Utility Week

UTILITY Week 13th May 2016

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Page 26 of 31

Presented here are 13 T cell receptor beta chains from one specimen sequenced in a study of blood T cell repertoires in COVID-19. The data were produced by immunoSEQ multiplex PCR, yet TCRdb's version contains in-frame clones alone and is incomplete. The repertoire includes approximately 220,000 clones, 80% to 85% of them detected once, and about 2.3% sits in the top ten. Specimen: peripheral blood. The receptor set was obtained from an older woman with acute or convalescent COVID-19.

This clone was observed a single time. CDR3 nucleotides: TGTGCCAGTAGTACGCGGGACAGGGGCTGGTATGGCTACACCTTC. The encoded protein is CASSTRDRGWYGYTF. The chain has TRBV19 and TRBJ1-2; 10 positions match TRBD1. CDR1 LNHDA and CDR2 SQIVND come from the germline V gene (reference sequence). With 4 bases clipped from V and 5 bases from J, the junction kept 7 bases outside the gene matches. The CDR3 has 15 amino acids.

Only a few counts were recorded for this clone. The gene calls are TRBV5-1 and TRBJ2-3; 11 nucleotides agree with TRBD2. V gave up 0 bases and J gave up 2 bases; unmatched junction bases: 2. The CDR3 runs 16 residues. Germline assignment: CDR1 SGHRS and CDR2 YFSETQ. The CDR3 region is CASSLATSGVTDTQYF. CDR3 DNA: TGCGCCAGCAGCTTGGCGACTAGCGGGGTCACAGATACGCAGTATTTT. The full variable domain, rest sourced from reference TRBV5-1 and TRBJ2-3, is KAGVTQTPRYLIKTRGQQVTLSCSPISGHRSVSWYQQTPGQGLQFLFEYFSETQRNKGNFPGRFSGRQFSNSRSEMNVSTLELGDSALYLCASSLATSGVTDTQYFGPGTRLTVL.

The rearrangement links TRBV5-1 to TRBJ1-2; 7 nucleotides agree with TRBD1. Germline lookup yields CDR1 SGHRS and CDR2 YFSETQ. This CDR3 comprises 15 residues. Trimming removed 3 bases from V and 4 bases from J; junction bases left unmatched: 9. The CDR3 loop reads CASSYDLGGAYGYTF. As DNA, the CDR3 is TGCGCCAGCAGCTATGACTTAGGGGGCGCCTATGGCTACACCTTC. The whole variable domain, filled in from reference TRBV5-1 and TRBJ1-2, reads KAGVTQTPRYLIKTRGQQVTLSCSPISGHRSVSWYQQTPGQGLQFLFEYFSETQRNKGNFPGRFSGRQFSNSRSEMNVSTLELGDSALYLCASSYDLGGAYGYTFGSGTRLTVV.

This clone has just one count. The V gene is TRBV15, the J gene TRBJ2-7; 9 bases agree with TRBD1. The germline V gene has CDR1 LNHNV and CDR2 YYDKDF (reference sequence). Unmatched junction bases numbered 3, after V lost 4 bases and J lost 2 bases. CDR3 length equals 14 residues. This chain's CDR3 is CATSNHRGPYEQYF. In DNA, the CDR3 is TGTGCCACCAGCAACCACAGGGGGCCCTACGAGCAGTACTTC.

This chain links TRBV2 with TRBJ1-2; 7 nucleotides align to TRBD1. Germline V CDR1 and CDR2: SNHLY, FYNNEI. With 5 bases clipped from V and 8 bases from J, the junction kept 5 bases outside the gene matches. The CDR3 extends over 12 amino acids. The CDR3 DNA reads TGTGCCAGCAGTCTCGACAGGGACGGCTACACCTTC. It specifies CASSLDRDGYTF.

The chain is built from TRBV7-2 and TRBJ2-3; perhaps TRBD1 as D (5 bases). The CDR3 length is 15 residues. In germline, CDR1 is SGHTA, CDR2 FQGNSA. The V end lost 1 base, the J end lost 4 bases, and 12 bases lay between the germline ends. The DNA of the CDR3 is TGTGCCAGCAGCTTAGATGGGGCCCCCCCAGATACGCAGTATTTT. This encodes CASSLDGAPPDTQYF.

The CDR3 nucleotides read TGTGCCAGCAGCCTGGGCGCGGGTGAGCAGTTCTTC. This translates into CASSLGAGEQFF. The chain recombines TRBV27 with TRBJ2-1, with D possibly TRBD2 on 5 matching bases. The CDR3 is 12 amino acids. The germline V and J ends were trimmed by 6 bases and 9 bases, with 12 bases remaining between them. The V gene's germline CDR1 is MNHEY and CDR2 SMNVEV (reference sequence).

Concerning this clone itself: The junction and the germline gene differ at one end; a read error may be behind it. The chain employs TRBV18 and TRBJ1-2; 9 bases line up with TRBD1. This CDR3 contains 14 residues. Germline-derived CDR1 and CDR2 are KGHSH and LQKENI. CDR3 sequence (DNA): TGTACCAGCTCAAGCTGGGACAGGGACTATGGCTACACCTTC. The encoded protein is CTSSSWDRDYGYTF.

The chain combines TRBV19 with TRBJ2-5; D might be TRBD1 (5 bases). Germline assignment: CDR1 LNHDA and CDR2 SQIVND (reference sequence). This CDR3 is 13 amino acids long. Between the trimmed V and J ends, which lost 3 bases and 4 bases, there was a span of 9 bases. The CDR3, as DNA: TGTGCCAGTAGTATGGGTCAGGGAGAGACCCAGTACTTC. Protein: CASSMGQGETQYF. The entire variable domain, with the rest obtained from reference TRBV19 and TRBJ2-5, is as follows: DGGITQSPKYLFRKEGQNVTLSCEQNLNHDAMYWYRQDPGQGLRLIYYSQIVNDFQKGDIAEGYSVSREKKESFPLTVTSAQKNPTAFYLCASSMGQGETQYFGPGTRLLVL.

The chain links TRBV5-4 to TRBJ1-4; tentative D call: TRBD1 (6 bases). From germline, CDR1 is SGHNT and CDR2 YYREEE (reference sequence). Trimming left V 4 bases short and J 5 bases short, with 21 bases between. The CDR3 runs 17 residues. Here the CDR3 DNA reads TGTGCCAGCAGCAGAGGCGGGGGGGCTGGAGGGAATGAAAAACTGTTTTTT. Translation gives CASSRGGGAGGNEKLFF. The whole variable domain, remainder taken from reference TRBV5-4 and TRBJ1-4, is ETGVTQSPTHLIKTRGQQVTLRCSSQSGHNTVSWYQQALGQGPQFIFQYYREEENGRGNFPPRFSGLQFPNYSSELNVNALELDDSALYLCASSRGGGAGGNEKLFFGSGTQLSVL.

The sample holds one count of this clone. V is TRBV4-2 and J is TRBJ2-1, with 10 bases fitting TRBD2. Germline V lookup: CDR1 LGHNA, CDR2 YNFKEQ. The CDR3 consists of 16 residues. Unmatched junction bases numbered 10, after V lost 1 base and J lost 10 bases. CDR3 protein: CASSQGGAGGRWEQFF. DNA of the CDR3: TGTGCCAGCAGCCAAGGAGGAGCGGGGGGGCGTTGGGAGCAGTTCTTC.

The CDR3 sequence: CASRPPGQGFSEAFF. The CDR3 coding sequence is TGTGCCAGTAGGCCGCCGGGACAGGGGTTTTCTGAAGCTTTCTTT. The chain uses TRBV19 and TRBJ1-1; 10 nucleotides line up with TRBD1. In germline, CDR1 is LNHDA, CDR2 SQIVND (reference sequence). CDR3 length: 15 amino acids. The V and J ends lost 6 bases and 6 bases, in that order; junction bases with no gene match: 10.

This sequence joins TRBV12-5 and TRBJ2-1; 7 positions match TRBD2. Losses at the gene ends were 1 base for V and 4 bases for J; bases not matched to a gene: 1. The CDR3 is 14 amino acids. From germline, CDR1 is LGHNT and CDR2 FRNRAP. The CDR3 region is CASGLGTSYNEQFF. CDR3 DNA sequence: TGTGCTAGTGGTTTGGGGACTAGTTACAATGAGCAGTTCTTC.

UTILITY WEEK | 13TH - 19TH MAY 2016 | 27 Customers Market view I f you work in a finance, customer reten- tion, or billing team, then you will no doubt be well versed in the many ben- efits of direct debit. But far from simply being merely an efficient method of collect- ing funds, it can oen be the most regular and visible interaction between biller and consumer. The latest figures from Bacs – the organi- sation behind direct debit and Bacs direct credit in the UK – highlight the continued and growing popularity of the payment method, with almost nine out of ten British adults having at least one direct debit com- mitment and 73 per cent of household bills paid this way (up from 71 per cent in 2014). Further, 62 per cent of Brits prefer to pay most bills this way, and the number of peo- ple who feel positively towards direct debit stands at 77 per cent. Last year alone, 3.9 bil- lion direct debits were processed, the highest number ever and a year-on-year increase of 239 million payments. In fact, over the past five years the use of direct debit has increased by around 680 million, or 20 per cent, while, since 2006, use of the payment method has grown by more than one billion (37 per cent). While take-up of direct debit has never been higher among consumers, it is no sur- prise that it is also a favoured method of collection for billing organisations, because it makes the process more efficient, manage- able, and cost effective. Importantly, it can eliminate time-consuming reconciliation and is cheaper than the likes of cheque and cash. This preference to pay and collect by direct debit is further borne out in our latest processing data – that is, transactions pro- cessed by Bacs. More than 252 million direct debits were collected for domestic fuel bills in 2015, a year-on-year increase of more than 3.3 million, or 1.3 per cent. Interestingly, despite a rise in the number of direct debit payments for these bills, the overall value decreased by 3.4 per cent (£23.9 billion versus £23.1 billion), with the average individual payment amount falling from £96 in 2014 to £92 last year. When it comes to water bills, there were in excess of 136.5 million direct debit pay- ments collected in 2015, compared to 132.5 million during the previous 12 months, equating to an increase of 4 million, or around 3 per cent. In terms of total value, the year-on-growth stands at £87 million, or 1.7 per cent (£5.1 billion versus £5 billion), but the average individual transaction level remains flat at £38. As ever, the devil will be in the detail and billers will no doubt have their own story to tell, but the increasing popularity of direct debit is clear. It may also be the case that a decrease, or stagnation, in individual trans- action values is evidence that consumers are becoming more savvy when it comes to searching out the best deal and ultimately even switching suppliers. This picture becomes even more interest- ing when compared to data Bacs compiles on the pressures faced by bill payers in the UK, which shows that the cost of regular monthly outgoings has continued to increase over the past five years. These latest figures reveal that by the end of 2015 the cost of essential bills had grown to £672 per month, up by £87, or 15 per cent, since December 2010. The data is drawn from 100 million actual anonymised monthly transactions processed by Bacs as householders use direct debits to pay for their essential bills – it does not include elective personal bills such as gym memberships or mobile phone payments. And the comparison is clear: the transaction values for water and domestic fuel bills are generally bucking this upward trend. So, while the use of direct debit is already widespread among consumers and billing organisations, is there anything more that can be done to increase conversion rates yet further? Offering flexible payment dates has proved particularly successful in other areas, including the housing rent sector, providing increased control and choice for bill pay- ers who can then time their outgoings with greater certainty. Not only does this ensure that consumers can manage their cashflow with added ease, it can also reduce the level of unpaid rates for billers and the associated time and costs. We have also seen how incentivised mar- keting campaigns can have an impact on increasing the number of customers switch- ing to direct debit. This year's national Free- dom Guaranteed campaign, run by Bacs, is offering two £10,000 prizes along with free marketing materials to help billers encourage customers to switch. With very little effort required on behalf of participating organisa- tions, it can be an ideal way to run a direct debit focused campaign, without the cost. Graham Callaghan, senior market sector manager, Bacs Payment Schemes The rise of direct debit The ease of use and flexibility of direct debit means its popularity both with bill payers and energy and water suppliers is continuing to rise, says Graham Callaghan. BIG NUMBERS ON DIRECT DEBIT Source: Bacs

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